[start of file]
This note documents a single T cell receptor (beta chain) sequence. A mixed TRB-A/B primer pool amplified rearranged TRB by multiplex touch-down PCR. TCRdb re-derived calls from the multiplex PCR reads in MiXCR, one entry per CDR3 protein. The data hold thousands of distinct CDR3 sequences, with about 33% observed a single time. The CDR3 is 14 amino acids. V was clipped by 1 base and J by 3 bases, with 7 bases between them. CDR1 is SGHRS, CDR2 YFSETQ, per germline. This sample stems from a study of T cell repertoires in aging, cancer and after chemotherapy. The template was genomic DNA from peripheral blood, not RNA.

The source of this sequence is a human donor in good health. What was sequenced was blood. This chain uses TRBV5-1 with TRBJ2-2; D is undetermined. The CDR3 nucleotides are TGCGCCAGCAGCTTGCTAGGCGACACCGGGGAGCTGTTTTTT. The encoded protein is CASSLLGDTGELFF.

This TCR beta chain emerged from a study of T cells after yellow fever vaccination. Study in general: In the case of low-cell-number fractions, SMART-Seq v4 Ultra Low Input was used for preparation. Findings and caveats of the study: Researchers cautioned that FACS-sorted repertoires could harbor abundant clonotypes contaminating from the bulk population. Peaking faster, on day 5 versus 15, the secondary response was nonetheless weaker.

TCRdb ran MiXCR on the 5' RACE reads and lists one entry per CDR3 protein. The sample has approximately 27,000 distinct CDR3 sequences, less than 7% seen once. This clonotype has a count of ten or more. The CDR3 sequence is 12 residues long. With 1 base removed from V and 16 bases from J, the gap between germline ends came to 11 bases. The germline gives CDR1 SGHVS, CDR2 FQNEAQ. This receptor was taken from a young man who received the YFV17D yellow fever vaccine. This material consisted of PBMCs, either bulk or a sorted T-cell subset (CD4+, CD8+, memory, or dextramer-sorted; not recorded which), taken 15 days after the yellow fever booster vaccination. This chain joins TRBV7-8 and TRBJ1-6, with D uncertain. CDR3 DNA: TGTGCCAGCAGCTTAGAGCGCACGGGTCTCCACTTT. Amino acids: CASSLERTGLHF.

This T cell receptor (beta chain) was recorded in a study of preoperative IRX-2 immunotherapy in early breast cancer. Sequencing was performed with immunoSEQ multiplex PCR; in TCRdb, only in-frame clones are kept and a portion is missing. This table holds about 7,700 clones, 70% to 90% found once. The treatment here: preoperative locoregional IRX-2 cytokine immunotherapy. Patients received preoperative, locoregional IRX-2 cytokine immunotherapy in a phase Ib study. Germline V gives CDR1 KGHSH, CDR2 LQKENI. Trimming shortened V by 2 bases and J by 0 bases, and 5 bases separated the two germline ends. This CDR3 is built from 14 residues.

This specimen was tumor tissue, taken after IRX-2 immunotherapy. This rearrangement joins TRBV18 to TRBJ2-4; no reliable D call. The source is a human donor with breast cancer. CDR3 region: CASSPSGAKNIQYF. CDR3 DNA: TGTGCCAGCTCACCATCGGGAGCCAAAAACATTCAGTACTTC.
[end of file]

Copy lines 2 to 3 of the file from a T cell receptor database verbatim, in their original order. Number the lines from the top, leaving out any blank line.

The source of this sequence is a human donor in good health. What was sequenced was blood. This chain uses TRBV5-1 with TRBJ2-2; D is undetermined. The CDR3 nucleotides are TGCGCCAGCAGCTTGCTAGGCGACACCGGGGAGCTGTTTTTT. The encoded protein is CASSLLGDTGELFF.

This TCR beta chain emerged from a study of T cells after yellow fever vaccination. Study in general: In the case of low-cell-number fractions, SMART-Seq v4 Ultra Low Input was used for preparation. Findings and caveats of the study: Researchers cautioned that FACS-sorted repertoires could harbor abundant clonotypes contaminating from the bulk population. Peaking faster, on day 5 versus 15, the secondary response was nonetheless weaker.